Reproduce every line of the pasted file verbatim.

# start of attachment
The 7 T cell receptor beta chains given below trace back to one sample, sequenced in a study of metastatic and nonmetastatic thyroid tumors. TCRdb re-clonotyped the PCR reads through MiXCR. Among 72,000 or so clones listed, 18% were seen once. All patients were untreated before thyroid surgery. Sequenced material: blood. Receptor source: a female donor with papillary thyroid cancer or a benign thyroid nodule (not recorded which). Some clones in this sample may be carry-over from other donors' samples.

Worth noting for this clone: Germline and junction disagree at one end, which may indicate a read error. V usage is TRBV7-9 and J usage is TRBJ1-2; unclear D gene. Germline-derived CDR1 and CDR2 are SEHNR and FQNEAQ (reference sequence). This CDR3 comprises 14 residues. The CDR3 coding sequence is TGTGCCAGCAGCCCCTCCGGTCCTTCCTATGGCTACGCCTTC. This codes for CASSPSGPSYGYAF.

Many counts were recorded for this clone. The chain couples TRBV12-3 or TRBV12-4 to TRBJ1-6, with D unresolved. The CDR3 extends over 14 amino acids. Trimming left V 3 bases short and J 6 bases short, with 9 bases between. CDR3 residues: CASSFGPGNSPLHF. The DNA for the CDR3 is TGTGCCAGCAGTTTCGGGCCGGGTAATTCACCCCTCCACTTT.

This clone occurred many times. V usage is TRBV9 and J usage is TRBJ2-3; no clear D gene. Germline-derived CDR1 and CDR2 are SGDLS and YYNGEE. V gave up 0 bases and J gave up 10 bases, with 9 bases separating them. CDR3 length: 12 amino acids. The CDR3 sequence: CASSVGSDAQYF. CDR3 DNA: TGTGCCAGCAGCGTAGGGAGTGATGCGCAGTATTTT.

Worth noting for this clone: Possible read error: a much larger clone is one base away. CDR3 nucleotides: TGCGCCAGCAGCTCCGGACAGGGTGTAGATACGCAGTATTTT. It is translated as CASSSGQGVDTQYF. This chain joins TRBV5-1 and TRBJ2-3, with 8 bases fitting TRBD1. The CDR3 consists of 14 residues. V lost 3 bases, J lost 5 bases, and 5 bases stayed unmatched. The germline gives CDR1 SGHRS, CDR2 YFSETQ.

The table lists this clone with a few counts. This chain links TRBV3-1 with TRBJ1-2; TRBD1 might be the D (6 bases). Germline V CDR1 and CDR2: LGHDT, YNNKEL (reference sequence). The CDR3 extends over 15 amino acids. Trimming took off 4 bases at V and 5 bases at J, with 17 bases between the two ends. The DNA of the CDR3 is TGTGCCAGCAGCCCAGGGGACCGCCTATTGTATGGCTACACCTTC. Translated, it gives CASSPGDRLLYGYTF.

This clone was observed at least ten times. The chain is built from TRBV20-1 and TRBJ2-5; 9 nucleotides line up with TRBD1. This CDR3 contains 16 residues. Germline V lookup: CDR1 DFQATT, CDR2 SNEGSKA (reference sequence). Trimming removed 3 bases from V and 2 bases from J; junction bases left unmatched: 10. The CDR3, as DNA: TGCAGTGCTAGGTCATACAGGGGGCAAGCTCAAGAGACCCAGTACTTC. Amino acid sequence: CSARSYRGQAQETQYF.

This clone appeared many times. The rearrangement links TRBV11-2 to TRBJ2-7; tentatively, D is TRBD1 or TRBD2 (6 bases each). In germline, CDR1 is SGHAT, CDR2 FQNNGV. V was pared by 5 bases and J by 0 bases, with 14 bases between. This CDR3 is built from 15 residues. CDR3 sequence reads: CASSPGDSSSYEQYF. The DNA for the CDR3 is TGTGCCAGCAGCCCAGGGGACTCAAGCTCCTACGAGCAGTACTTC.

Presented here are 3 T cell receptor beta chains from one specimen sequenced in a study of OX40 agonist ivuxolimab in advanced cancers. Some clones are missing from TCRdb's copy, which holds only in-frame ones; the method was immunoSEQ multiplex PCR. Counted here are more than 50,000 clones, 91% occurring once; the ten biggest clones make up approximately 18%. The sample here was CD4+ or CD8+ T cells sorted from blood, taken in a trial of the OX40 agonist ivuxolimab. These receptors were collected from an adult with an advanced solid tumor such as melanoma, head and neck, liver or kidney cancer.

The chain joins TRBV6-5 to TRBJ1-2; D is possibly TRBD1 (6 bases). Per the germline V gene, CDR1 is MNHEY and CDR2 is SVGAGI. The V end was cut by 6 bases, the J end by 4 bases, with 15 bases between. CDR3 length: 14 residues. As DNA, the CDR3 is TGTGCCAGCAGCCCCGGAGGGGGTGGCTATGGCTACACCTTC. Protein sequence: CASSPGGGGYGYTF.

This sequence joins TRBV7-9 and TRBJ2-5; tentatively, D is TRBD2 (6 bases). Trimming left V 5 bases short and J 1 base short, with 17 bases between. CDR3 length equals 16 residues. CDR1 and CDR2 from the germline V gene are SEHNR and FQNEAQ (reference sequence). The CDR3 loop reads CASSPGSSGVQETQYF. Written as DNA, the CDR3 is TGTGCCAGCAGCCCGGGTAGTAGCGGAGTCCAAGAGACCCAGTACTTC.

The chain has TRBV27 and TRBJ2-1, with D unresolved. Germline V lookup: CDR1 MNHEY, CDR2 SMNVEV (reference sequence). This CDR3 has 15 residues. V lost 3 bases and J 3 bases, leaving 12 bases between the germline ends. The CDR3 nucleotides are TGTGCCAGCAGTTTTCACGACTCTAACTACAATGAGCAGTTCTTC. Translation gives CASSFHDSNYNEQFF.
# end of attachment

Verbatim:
The 7 T cell receptor beta chains given below trace back to one sample, sequenced in a study of metastatic and nonmetastatic thyroid tumors. TCRdb re-clonotyped the PCR reads through MiXCR. Among 72,000 or so clones listed, 18% were seen once. All patients were untreated before thyroid surgery. Sequenced material: blood. Receptor source: a female donor with papillary thyroid cancer or a benign thyroid nodule (not recorded which). Some clones in this sample may be carry-over from other donors' samples.

Worth noting for this clone: Germline and junction disagree at one end, which may indicate a read error. V usage is TRBV7-9 and J usage is TRBJ1-2; unclear D gene. Germline-derived CDR1 and CDR2 are SEHNR and FQNEAQ (reference sequence). This CDR3 comprises 14 residues. The CDR3 coding sequence is TGTGCCAGCAGCCCCTCCGGTCCTTCCTATGGCTACGCCTTC. This codes for CASSPSGPSYGYAF.

Many counts were recorded for this clone. The chain couples TRBV12-3 or TRBV12-4 to TRBJ1-6, with D unresolved. The CDR3 extends over 14 amino acids. Trimming left V 3 bases short and J 6 bases short, with 9 bases between. CDR3 residues: CASSFGPGNSPLHF. The DNA for the CDR3 is TGTGCCAGCAGTTTCGGGCCGGGTAATTCACCCCTCCACTTT.

This clone occurred many times. V usage is TRBV9 and J usage is TRBJ2-3; no clear D gene. Germline-derived CDR1 and CDR2 are SGDLS and YYNGEE. V gave up 0 bases and J gave up 10 bases, with 9 bases separating them. CDR3 length: 12 amino acids. The CDR3 sequence: CASSVGSDAQYF. CDR3 DNA: TGTGCCAGCAGCGTAGGGAGTGATGCGCAGTATTTT.

Worth noting for this clone: Possible read error: a much larger clone is one base away. CDR3 nucleotides: TGCGCCAGCAGCTCCGGACAGGGTGTAGATACGCAGTATTTT. It is translated as CASSSGQGVDTQYF. This chain joins TRBV5-1 and TRBJ2-3, with 8 bases fitting TRBD1. The CDR3 consists of 14 residues. V lost 3 bases, J lost 5 bases, and 5 bases stayed unmatched. The germline gives CDR1 SGHRS, CDR2 YFSETQ.

The table lists this clone with a few counts. This chain links TRBV3-1 with TRBJ1-2; TRBD1 might be the D (6 bases). Germline V CDR1 and CDR2: LGHDT, YNNKEL (reference sequence). The CDR3 extends over 15 amino acids. Trimming took off 4 bases at V and 5 bases at J, with 17 bases between the two ends. The DNA of the CDR3 is TGTGCCAGCAGCCCAGGGGACCGCCTATTGTATGGCTACACCTTC. Translated, it gives CASSPGDRLLYGYTF.

This clone was observed at least ten times. The chain is built from TRBV20-1 and TRBJ2-5; 9 nucleotides line up with TRBD1. This CDR3 contains 16 residues. Germline V lookup: CDR1 DFQATT, CDR2 SNEGSKA (reference sequence). Trimming removed 3 bases from V and 2 bases from J; junction bases left unmatched: 10. The CDR3, as DNA: TGCAGTGCTAGGTCATACAGGGGGCAAGCTCAAGAGACCCAGTACTTC. Amino acid sequence: CSARSYRGQAQETQYF.

This clone appeared many times. The rearrangement links TRBV11-2 to TRBJ2-7; tentatively, D is TRBD1 or TRBD2 (6 bases each). In germline, CDR1 is SGHAT, CDR2 FQNNGV. V was pared by 5 bases and J by 0 bases, with 14 bases between. This CDR3 is built from 15 residues. CDR3 sequence reads: CASSPGDSSSYEQYF. The DNA for the CDR3 is TGTGCCAGCAGCCCAGGGGACTCAAGCTCCTACGAGCAGTACTTC.

Presented here are 3 T cell receptor beta chains from one specimen sequenced in a study of OX40 agonist ivuxolimab in advanced cancers. Some clones are missing from TCRdb's copy, which holds only in-frame ones; the method was immunoSEQ multiplex PCR. Counted here are more than 50,000 clones, 91% occurring once; the ten biggest clones make up approximately 18%. The sample here was CD4+ or CD8+ T cells sorted from blood, taken in a trial of the OX40 agonist ivuxolimab. These receptors were collected from an adult with an advanced solid tumor such as melanoma, head and neck, liver or kidney cancer.

The chain joins TRBV6-5 to TRBJ1-2; D is possibly TRBD1 (6 bases). Per the germline V gene, CDR1 is MNHEY and CDR2 is SVGAGI. The V end was cut by 6 bases, the J end by 4 bases, with 15 bases between. CDR3 length: 14 residues. As DNA, the CDR3 is TGTGCCAGCAGCCCCGGAGGGGGTGGCTATGGCTACACCTTC. Protein sequence: CASSPGGGGYGYTF.

This sequence joins TRBV7-9 and TRBJ2-5; tentatively, D is TRBD2 (6 bases). Trimming left V 5 bases short and J 1 base short, with 17 bases between. CDR3 length equals 16 residues. CDR1 and CDR2 from the germline V gene are SEHNR and FQNEAQ (reference sequence). The CDR3 loop reads CASSPGSSGVQETQYF. Written as DNA, the CDR3 is TGTGCCAGCAGCCCGGGTAGTAGCGGAGTCCAAGAGACCCAGTACTTC.

The chain has TRBV27 and TRBJ2-1, with D unresolved. Germline V lookup: CDR1 MNHEY, CDR2 SMNVEV (reference sequence). This CDR3 has 15 residues. V lost 3 bases and J 3 bases, leaving 12 bases between the germline ends. The CDR3 nucleotides are TGTGCCAGCAGTTTTCACGACTCTAACTACAATGAGCAGTTCTTC. Translation gives CASSFHDSNYNEQFF.